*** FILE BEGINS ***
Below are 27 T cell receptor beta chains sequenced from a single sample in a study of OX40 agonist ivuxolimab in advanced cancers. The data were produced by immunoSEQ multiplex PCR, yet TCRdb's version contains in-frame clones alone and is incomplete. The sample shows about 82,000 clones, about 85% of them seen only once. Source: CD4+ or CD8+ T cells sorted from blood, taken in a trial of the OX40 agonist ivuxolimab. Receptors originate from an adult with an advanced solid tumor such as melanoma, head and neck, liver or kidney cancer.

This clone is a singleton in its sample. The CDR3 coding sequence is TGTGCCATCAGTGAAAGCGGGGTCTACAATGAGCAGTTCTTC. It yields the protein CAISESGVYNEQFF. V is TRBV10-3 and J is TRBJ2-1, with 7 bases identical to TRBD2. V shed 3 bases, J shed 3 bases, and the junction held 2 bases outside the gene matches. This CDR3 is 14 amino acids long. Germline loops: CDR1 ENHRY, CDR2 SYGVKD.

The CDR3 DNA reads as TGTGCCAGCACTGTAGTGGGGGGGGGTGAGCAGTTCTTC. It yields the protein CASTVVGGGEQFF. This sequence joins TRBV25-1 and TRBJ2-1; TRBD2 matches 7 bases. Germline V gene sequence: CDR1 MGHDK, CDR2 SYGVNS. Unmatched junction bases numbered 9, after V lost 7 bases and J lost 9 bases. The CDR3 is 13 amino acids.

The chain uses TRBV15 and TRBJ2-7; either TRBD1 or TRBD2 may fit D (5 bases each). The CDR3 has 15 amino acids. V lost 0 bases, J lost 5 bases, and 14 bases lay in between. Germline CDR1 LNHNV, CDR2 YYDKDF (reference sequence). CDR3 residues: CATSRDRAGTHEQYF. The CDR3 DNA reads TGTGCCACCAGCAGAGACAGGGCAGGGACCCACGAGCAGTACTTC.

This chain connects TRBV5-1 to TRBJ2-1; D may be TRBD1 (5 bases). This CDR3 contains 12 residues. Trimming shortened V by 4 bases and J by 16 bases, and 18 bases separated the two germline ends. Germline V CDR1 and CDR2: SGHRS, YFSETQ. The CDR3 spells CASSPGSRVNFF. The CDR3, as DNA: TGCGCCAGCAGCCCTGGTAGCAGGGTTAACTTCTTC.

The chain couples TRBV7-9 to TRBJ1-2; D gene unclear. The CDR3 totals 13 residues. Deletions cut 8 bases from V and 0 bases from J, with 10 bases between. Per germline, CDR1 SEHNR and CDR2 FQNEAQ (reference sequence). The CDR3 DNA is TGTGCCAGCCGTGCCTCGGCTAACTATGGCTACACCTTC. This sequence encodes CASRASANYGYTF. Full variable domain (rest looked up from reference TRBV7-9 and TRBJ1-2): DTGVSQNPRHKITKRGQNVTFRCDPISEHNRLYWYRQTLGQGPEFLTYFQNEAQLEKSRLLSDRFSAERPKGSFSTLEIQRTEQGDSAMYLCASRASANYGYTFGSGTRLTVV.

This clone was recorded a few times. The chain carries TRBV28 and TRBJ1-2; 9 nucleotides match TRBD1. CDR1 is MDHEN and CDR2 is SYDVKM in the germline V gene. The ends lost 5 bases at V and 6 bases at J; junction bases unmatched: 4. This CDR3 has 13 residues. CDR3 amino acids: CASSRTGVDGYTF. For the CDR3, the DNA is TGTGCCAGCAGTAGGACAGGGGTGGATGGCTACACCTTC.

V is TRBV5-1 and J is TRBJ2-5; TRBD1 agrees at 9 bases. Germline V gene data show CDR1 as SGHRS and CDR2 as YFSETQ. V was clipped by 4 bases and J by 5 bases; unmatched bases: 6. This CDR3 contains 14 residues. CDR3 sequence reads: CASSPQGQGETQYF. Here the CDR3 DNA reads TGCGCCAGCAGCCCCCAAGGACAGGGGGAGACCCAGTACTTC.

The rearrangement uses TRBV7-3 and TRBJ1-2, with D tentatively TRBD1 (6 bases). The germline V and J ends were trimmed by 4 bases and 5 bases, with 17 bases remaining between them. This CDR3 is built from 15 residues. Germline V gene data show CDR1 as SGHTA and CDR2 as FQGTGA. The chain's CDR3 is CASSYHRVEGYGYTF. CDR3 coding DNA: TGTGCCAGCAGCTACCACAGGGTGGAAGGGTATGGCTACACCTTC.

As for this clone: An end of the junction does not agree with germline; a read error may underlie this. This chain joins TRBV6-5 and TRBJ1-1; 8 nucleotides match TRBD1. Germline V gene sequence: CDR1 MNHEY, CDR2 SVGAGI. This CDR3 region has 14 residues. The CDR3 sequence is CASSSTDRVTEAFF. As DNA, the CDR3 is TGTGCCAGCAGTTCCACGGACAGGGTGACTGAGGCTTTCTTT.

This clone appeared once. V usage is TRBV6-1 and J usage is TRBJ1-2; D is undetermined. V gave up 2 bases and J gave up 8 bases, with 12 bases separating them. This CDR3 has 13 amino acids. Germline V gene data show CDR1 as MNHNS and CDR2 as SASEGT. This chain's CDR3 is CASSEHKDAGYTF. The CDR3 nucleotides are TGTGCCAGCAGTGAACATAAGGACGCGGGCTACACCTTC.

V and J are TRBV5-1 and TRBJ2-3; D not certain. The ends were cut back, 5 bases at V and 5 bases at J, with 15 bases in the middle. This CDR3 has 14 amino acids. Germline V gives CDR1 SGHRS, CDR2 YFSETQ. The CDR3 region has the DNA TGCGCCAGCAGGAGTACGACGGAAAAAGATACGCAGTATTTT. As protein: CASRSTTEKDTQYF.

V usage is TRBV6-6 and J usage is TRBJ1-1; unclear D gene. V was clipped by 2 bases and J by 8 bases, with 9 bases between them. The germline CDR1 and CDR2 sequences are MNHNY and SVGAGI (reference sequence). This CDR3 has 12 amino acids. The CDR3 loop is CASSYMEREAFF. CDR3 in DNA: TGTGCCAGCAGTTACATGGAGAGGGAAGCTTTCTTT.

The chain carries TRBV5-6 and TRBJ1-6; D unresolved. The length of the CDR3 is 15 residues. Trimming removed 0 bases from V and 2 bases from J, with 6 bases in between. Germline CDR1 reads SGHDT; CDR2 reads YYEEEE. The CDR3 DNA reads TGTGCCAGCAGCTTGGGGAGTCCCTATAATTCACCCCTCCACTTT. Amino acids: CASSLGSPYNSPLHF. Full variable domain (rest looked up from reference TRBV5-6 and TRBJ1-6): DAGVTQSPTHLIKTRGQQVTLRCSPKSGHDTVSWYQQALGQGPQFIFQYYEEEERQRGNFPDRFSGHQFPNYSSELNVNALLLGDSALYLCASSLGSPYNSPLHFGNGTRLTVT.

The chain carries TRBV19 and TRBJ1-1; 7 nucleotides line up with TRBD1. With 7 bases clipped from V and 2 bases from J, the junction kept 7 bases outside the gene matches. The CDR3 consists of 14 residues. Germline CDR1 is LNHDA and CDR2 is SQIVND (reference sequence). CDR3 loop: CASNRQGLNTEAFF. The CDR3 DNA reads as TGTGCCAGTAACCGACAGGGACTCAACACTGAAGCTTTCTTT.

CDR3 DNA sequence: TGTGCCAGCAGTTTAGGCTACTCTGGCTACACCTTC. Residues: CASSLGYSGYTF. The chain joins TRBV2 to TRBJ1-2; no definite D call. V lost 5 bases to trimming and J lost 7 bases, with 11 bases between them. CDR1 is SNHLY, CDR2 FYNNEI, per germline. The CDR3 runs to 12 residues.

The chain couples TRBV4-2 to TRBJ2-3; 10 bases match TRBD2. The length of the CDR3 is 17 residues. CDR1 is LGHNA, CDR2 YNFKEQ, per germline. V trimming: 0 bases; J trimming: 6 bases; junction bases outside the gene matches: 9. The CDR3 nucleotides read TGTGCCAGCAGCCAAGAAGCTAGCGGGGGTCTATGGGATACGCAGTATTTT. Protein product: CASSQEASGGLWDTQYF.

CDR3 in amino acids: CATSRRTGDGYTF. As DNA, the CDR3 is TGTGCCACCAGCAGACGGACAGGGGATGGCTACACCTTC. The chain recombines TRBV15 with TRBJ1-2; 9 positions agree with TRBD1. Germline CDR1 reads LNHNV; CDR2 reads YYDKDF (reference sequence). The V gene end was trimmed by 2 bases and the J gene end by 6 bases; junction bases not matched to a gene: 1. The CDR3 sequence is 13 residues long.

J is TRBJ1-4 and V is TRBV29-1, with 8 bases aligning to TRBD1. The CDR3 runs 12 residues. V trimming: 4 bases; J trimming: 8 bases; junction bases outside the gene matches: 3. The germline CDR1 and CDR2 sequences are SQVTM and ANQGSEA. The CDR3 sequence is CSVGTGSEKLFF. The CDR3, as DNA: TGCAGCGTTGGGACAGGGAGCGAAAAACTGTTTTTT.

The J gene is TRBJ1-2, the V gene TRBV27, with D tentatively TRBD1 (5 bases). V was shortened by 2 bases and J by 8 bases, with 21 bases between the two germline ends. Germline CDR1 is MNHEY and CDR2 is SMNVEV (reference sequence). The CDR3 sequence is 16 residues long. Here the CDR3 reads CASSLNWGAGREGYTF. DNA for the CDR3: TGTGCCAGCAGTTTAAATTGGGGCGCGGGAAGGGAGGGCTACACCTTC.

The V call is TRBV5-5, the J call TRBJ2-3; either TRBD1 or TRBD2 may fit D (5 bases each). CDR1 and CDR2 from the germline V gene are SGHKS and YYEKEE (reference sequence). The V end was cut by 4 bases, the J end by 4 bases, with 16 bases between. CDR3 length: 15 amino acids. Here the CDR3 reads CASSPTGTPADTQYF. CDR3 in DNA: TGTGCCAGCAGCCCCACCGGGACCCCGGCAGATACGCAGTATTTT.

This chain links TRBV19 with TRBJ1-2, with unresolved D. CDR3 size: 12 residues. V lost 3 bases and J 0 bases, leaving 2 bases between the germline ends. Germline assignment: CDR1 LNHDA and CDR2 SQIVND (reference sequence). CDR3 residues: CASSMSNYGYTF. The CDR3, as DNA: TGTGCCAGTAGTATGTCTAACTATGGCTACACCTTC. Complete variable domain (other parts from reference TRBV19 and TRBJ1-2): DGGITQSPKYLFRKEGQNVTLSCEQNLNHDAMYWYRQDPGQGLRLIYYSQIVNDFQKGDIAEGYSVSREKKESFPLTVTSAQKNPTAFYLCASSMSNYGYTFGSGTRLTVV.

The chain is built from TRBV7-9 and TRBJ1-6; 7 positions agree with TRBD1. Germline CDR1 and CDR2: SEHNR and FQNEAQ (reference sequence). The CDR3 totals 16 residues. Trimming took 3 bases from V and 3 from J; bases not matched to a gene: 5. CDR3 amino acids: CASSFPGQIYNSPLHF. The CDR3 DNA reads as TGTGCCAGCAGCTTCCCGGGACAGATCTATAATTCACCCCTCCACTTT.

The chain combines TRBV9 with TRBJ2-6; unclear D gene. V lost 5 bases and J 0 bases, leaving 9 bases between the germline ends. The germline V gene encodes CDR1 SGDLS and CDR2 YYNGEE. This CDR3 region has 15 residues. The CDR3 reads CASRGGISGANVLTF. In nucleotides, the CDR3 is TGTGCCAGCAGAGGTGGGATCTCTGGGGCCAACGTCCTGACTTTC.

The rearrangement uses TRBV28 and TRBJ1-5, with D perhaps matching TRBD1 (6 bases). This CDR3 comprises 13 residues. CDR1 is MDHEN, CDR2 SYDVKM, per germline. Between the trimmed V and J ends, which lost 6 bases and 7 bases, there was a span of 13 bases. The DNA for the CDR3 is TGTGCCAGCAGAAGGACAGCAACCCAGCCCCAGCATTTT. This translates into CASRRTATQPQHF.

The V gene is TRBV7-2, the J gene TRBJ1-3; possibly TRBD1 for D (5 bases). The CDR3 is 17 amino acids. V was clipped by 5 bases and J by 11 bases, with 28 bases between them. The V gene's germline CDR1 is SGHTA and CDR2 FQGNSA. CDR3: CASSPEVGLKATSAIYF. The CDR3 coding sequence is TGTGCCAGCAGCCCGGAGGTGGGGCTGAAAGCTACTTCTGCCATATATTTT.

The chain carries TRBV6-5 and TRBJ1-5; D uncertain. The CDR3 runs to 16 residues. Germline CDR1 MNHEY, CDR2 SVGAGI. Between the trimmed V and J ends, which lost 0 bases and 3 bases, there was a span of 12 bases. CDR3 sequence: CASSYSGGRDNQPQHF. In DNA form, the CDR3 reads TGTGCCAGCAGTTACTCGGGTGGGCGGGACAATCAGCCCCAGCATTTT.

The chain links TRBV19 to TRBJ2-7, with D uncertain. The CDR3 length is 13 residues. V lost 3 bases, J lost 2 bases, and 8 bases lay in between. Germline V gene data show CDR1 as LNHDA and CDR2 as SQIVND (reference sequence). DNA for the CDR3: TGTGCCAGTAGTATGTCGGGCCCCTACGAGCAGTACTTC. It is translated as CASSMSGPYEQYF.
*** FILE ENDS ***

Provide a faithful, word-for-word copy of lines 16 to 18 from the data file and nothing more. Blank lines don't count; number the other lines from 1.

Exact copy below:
CDR3 DNA sequence: TGTGCCAGCAGTTTAGGCTACTCTGGCTACACCTTC. Residues: CASSLGYSGYTF. The chain joins TRBV2 to TRBJ1-2; no definite D call. V lost 5 bases to trimming and J lost 7 bases, with 11 bases between them. CDR1 is SNHLY, CDR2 FYNNEI, per germline. The CDR3 runs to 12 residues.

The chain couples TRBV4-2 to TRBJ2-3; 10 bases match TRBD2. The length of the CDR3 is 17 residues. CDR1 is LGHNA, CDR2 YNFKEQ, per germline. V trimming: 0 bases; J trimming: 6 bases; junction bases outside the gene matches: 9. The CDR3 nucleotides read TGTGCCAGCAGCCAAGAAGCTAGCGGGGGTCTATGGGATACGCAGTATTTT. Protein product: CASSQEASGGLWDTQYF.

CDR3 in amino acids: CATSRRTGDGYTF. As DNA, the CDR3 is TGTGCCACCAGCAGACGGACAGGGGATGGCTACACCTTC. The chain recombines TRBV15 with TRBJ1-2; 9 positions agree with TRBD1. Germline CDR1 reads LNHNV; CDR2 reads YYDKDF (reference sequence). The V gene end was trimmed by 2 bases and the J gene end by 6 bases; junction bases not matched to a gene: 1. The CDR3 sequence is 13 residues long.